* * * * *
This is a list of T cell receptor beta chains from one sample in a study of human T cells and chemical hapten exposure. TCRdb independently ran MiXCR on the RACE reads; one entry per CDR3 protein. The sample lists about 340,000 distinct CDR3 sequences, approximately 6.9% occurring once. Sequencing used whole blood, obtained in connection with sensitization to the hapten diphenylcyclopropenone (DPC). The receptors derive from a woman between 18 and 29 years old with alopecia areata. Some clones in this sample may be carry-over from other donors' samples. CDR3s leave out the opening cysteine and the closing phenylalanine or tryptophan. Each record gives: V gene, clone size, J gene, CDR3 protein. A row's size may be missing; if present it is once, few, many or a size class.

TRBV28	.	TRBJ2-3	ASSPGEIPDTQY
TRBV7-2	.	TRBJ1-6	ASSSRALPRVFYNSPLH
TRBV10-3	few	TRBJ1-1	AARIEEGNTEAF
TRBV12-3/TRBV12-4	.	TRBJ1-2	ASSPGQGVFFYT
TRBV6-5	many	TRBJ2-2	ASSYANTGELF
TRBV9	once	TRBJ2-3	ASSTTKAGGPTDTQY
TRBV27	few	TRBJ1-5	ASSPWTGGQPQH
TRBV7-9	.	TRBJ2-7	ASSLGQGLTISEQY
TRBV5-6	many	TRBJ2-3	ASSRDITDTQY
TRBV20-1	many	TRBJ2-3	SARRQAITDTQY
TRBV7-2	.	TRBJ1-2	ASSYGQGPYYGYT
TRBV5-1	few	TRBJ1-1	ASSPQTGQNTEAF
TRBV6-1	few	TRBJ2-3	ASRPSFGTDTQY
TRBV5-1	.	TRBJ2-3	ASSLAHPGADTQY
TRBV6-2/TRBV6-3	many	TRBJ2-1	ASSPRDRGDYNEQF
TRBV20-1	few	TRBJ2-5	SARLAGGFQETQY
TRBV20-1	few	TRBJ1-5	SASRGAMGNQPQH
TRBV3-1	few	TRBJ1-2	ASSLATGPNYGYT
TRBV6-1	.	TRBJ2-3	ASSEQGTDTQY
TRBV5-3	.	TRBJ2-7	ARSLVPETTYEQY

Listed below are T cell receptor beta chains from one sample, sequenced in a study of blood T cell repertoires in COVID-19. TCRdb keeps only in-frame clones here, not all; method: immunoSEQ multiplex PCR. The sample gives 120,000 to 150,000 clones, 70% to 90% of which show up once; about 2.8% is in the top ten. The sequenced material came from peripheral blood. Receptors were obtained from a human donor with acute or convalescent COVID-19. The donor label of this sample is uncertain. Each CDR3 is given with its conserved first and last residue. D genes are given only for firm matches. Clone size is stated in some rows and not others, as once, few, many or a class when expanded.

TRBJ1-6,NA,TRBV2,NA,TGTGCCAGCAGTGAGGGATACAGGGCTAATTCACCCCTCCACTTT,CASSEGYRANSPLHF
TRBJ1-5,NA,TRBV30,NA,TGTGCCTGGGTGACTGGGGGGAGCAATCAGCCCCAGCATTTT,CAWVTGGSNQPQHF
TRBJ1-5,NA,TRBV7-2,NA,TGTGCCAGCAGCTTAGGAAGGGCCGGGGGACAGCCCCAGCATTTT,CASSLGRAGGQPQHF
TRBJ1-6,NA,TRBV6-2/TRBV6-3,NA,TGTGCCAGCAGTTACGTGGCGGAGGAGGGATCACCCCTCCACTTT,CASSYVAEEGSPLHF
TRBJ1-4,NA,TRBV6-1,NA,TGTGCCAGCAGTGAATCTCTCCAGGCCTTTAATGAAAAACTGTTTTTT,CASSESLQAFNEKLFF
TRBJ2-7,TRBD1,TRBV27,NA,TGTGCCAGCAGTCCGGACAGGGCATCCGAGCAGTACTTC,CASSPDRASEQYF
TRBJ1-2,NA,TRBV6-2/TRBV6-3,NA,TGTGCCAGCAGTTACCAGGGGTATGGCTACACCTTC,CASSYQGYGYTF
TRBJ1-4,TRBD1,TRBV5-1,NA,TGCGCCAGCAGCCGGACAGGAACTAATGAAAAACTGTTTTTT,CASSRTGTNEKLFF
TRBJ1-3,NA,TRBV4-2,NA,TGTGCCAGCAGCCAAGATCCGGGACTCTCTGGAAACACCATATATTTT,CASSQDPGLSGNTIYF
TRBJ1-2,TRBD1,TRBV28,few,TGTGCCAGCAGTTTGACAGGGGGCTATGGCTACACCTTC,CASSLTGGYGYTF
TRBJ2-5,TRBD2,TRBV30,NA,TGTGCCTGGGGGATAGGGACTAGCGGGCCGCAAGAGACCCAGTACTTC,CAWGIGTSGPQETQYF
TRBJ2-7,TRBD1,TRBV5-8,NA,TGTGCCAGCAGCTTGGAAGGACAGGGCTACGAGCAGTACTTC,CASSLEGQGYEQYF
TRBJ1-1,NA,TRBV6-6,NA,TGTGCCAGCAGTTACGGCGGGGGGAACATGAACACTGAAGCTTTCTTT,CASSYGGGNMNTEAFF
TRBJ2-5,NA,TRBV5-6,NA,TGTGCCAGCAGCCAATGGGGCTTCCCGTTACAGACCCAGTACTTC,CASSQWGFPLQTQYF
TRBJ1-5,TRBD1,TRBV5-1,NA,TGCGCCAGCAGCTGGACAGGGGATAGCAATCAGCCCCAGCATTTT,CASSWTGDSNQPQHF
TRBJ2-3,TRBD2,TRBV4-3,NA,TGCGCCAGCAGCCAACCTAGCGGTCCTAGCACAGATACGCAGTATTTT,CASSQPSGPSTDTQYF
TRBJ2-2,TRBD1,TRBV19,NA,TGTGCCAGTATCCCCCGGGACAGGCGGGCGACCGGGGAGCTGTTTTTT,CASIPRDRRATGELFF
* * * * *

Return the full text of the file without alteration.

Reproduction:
This is a list of T cell receptor beta chains from one sample in a study of human T cells and chemical hapten exposure. TCRdb independently ran MiXCR on the RACE reads; one entry per CDR3 protein. The sample lists about 340,000 distinct CDR3 sequences, approximately 6.9% occurring once. Sequencing used whole blood, obtained in connection with sensitization to the hapten diphenylcyclopropenone (DPC). The receptors derive from a woman between 18 and 29 years old with alopecia areata. Some clones in this sample may be carry-over from other donors' samples. CDR3s leave out the opening cysteine and the closing phenylalanine or tryptophan. Each record gives: V gene, clone size, J gene, CDR3 protein. A row's size may be missing; if present it is once, few, many or a size class.

TRBV28	.	TRBJ2-3	ASSPGEIPDTQY
TRBV7-2	.	TRBJ1-6	ASSSRALPRVFYNSPLH
TRBV10-3	few	TRBJ1-1	AARIEEGNTEAF
TRBV12-3/TRBV12-4	.	TRBJ1-2	ASSPGQGVFFYT
TRBV6-5	many	TRBJ2-2	ASSYANTGELF
TRBV9	once	TRBJ2-3	ASSTTKAGGPTDTQY
TRBV27	few	TRBJ1-5	ASSPWTGGQPQH
TRBV7-9	.	TRBJ2-7	ASSLGQGLTISEQY
TRBV5-6	many	TRBJ2-3	ASSRDITDTQY
TRBV20-1	many	TRBJ2-3	SARRQAITDTQY
TRBV7-2	.	TRBJ1-2	ASSYGQGPYYGYT
TRBV5-1	few	TRBJ1-1	ASSPQTGQNTEAF
TRBV6-1	few	TRBJ2-3	ASRPSFGTDTQY
TRBV5-1	.	TRBJ2-3	ASSLAHPGADTQY
TRBV6-2/TRBV6-3	many	TRBJ2-1	ASSPRDRGDYNEQF
TRBV20-1	few	TRBJ2-5	SARLAGGFQETQY
TRBV20-1	few	TRBJ1-5	SASRGAMGNQPQH
TRBV3-1	few	TRBJ1-2	ASSLATGPNYGYT
TRBV6-1	.	TRBJ2-3	ASSEQGTDTQY
TRBV5-3	.	TRBJ2-7	ARSLVPETTYEQY

Listed below are T cell receptor beta chains from one sample, sequenced in a study of blood T cell repertoires in COVID-19. TCRdb keeps only in-frame clones here, not all; method: immunoSEQ multiplex PCR. The sample gives 120,000 to 150,000 clones, 70% to 90% of which show up once; about 2.8% is in the top ten. The sequenced material came from peripheral blood. Receptors were obtained from a human donor with acute or convalescent COVID-19. The donor label of this sample is uncertain. Each CDR3 is given with its conserved first and last residue. D genes are given only for firm matches. Clone size is stated in some rows and not others, as once, few, many or a class when expanded.

TRBJ1-6,NA,TRBV2,NA,TGTGCCAGCAGTGAGGGATACAGGGCTAATTCACCCCTCCACTTT,CASSEGYRANSPLHF
TRBJ1-5,NA,TRBV30,NA,TGTGCCTGGGTGACTGGGGGGAGCAATCAGCCCCAGCATTTT,CAWVTGGSNQPQHF
TRBJ1-5,NA,TRBV7-2,NA,TGTGCCAGCAGCTTAGGAAGGGCCGGGGGACAGCCCCAGCATTTT,CASSLGRAGGQPQHF
TRBJ1-6,NA,TRBV6-2/TRBV6-3,NA,TGTGCCAGCAGTTACGTGGCGGAGGAGGGATCACCCCTCCACTTT,CASSYVAEEGSPLHF
TRBJ1-4,NA,TRBV6-1,NA,TGTGCCAGCAGTGAATCTCTCCAGGCCTTTAATGAAAAACTGTTTTTT,CASSESLQAFNEKLFF
TRBJ2-7,TRBD1,TRBV27,NA,TGTGCCAGCAGTCCGGACAGGGCATCCGAGCAGTACTTC,CASSPDRASEQYF
TRBJ1-2,NA,TRBV6-2/TRBV6-3,NA,TGTGCCAGCAGTTACCAGGGGTATGGCTACACCTTC,CASSYQGYGYTF
TRBJ1-4,TRBD1,TRBV5-1,NA,TGCGCCAGCAGCCGGACAGGAACTAATGAAAAACTGTTTTTT,CASSRTGTNEKLFF
TRBJ1-3,NA,TRBV4-2,NA,TGTGCCAGCAGCCAAGATCCGGGACTCTCTGGAAACACCATATATTTT,CASSQDPGLSGNTIYF
TRBJ1-2,TRBD1,TRBV28,few,TGTGCCAGCAGTTTGACAGGGGGCTATGGCTACACCTTC,CASSLTGGYGYTF
TRBJ2-5,TRBD2,TRBV30,NA,TGTGCCTGGGGGATAGGGACTAGCGGGCCGCAAGAGACCCAGTACTTC,CAWGIGTSGPQETQYF
TRBJ2-7,TRBD1,TRBV5-8,NA,TGTGCCAGCAGCTTGGAAGGACAGGGCTACGAGCAGTACTTC,CASSLEGQGYEQYF
TRBJ1-1,NA,TRBV6-6,NA,TGTGCCAGCAGTTACGGCGGGGGGAACATGAACACTGAAGCTTTCTTT,CASSYGGGNMNTEAFF
TRBJ2-5,NA,TRBV5-6,NA,TGTGCCAGCAGCCAATGGGGCTTCCCGTTACAGACCCAGTACTTC,CASSQWGFPLQTQYF
TRBJ1-5,TRBD1,TRBV5-1,NA,TGCGCCAGCAGCTGGACAGGGGATAGCAATCAGCCCCAGCATTTT,CASSWTGDSNQPQHF
TRBJ2-3,TRBD2,TRBV4-3,NA,TGCGCCAGCAGCCAACCTAGCGGTCCTAGCACAGATACGCAGTATTTT,CASSQPSGPSTDTQYF
TRBJ2-2,TRBD1,TRBV19,NA,TGTGCCAGTATCCCCCGGGACAGGCGGGCGACCGGGGAGCTGTTTTTT,CASIPRDRRATGELFF